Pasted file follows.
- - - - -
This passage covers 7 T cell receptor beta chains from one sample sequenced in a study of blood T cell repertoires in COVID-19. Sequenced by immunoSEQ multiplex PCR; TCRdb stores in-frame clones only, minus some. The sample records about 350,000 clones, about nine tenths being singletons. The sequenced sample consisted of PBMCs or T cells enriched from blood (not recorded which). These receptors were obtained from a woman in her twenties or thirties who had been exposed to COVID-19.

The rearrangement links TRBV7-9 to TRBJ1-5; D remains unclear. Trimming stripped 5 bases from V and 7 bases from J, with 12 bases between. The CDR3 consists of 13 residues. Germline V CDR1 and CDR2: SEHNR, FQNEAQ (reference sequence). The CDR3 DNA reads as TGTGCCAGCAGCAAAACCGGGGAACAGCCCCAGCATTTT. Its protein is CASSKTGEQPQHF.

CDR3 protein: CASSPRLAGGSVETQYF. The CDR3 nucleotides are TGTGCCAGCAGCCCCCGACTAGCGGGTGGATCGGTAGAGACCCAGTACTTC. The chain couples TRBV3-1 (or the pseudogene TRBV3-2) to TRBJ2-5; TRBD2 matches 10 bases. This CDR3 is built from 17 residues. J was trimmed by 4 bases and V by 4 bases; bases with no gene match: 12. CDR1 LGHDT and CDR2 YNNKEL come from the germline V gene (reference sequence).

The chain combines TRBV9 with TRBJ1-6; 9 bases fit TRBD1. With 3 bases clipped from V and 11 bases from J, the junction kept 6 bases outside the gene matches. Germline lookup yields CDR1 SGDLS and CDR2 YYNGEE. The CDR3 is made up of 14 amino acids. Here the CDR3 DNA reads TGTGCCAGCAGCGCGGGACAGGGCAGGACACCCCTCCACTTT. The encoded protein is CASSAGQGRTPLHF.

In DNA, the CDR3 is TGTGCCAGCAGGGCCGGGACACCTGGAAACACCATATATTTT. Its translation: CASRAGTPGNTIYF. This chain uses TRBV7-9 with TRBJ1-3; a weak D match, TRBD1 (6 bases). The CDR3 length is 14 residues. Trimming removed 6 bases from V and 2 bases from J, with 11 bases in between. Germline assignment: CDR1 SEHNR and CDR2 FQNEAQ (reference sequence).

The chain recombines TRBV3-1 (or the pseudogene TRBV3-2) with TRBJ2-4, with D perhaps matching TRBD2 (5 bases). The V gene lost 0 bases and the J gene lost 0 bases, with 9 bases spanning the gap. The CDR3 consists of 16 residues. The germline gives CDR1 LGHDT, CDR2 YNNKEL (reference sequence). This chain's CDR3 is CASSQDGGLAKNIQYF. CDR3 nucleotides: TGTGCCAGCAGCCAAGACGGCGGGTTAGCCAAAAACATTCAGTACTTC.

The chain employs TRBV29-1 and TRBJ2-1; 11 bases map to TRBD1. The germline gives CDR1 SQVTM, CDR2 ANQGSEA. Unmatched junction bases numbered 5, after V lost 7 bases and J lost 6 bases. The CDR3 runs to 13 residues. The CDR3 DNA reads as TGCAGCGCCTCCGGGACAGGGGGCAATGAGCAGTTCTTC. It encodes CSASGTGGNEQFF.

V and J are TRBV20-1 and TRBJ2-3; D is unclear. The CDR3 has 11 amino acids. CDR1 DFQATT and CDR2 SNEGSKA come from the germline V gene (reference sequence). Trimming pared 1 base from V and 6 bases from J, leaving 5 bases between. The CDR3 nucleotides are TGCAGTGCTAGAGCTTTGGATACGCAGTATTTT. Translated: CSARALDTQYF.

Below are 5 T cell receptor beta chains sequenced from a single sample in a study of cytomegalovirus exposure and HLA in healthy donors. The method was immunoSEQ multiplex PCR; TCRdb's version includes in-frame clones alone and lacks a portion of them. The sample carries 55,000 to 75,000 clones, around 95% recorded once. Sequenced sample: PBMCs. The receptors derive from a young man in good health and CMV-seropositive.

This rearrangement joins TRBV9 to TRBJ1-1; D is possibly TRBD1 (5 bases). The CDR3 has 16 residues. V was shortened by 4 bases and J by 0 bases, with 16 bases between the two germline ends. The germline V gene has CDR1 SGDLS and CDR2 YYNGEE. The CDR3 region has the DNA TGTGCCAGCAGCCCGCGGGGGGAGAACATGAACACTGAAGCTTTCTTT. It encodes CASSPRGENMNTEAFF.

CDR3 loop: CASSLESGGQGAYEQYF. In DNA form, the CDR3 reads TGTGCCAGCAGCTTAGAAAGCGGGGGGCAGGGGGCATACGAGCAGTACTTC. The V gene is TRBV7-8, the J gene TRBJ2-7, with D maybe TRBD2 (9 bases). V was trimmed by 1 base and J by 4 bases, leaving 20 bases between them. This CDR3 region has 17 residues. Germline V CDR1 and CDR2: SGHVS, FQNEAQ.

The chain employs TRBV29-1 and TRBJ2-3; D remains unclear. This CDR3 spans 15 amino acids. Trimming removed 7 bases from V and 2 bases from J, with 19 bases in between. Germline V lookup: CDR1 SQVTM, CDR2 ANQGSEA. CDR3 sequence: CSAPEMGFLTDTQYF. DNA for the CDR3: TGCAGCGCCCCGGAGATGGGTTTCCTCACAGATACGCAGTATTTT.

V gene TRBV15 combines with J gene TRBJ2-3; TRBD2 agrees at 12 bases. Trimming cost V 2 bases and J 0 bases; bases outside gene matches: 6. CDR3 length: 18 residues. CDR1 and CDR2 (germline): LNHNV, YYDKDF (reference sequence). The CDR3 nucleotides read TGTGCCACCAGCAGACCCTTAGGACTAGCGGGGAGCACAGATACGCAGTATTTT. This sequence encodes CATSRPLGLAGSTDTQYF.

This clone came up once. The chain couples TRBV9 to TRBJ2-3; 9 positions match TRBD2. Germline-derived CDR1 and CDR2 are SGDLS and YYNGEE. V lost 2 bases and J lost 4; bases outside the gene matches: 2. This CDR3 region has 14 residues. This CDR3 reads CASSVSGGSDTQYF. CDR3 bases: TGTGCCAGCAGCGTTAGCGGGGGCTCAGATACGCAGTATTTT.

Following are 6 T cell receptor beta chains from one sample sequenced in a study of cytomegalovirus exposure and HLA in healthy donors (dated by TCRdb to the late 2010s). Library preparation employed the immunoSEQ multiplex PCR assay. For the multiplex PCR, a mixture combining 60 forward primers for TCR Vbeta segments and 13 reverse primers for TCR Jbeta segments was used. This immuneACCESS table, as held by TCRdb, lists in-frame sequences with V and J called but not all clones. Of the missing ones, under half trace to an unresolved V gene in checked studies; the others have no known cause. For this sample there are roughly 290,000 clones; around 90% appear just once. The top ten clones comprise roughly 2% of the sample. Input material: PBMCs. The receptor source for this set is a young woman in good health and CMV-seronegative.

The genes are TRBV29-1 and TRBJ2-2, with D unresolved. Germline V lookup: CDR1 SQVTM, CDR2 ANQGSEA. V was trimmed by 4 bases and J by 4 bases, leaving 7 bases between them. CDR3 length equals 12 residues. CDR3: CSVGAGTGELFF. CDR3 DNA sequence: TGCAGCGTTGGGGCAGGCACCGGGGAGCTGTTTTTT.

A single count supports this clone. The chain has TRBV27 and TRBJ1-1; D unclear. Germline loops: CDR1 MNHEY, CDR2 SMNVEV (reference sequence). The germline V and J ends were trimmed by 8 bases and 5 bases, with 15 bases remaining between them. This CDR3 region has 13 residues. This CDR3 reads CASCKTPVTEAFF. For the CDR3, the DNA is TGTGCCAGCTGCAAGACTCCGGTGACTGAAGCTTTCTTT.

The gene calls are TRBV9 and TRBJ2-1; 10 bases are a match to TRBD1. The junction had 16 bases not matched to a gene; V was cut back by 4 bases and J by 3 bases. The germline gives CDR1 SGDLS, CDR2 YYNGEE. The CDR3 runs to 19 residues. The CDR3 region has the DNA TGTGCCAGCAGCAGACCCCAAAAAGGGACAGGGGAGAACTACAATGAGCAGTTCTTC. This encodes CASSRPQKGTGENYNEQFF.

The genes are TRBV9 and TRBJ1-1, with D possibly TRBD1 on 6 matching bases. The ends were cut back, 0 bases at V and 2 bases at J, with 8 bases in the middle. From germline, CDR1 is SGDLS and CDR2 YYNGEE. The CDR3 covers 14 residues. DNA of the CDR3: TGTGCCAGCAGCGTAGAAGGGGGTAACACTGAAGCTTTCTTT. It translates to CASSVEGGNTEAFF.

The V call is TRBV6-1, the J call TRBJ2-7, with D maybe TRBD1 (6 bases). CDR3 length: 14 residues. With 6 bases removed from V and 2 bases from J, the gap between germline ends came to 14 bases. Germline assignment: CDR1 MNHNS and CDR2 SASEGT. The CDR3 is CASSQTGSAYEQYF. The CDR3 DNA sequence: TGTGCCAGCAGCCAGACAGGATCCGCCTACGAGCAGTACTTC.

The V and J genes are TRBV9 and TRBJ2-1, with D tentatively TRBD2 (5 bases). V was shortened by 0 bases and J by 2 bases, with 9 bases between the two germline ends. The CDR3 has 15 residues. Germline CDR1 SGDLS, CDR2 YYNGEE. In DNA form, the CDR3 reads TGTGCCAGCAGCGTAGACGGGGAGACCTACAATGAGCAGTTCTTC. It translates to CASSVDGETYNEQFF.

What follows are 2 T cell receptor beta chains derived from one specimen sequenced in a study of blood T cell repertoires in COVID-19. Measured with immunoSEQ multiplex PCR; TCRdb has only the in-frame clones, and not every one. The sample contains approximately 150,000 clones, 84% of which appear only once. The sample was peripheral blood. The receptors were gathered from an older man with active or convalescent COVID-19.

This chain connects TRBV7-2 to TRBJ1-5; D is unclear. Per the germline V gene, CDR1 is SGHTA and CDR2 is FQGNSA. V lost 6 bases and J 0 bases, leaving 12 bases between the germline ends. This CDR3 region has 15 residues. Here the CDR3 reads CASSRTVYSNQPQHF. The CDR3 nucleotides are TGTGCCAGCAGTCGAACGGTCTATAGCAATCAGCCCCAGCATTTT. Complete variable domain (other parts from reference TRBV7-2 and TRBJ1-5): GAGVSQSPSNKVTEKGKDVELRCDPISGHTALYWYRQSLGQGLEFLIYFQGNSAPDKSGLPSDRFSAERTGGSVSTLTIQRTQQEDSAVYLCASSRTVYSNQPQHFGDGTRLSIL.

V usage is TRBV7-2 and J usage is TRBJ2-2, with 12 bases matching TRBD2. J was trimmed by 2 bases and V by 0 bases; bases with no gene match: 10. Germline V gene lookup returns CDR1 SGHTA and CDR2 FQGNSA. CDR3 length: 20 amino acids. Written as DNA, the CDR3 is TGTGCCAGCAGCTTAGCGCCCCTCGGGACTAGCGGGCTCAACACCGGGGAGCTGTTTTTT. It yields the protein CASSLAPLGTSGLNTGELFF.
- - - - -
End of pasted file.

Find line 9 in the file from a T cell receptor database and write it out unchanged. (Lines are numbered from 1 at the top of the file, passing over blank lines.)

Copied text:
Below are 5 T cell receptor beta chains sequenced from a single sample in a study of cytomegalovirus exposure and HLA in healthy donors. The method was immunoSEQ multiplex PCR; TCRdb's version includes in-frame clones alone and lacks a portion of them. The sample carries 55,000 to 75,000 clones, around 95% recorded once. Sequenced sample: PBMCs. The receptors derive from a young man in good health and CMV-seropositive.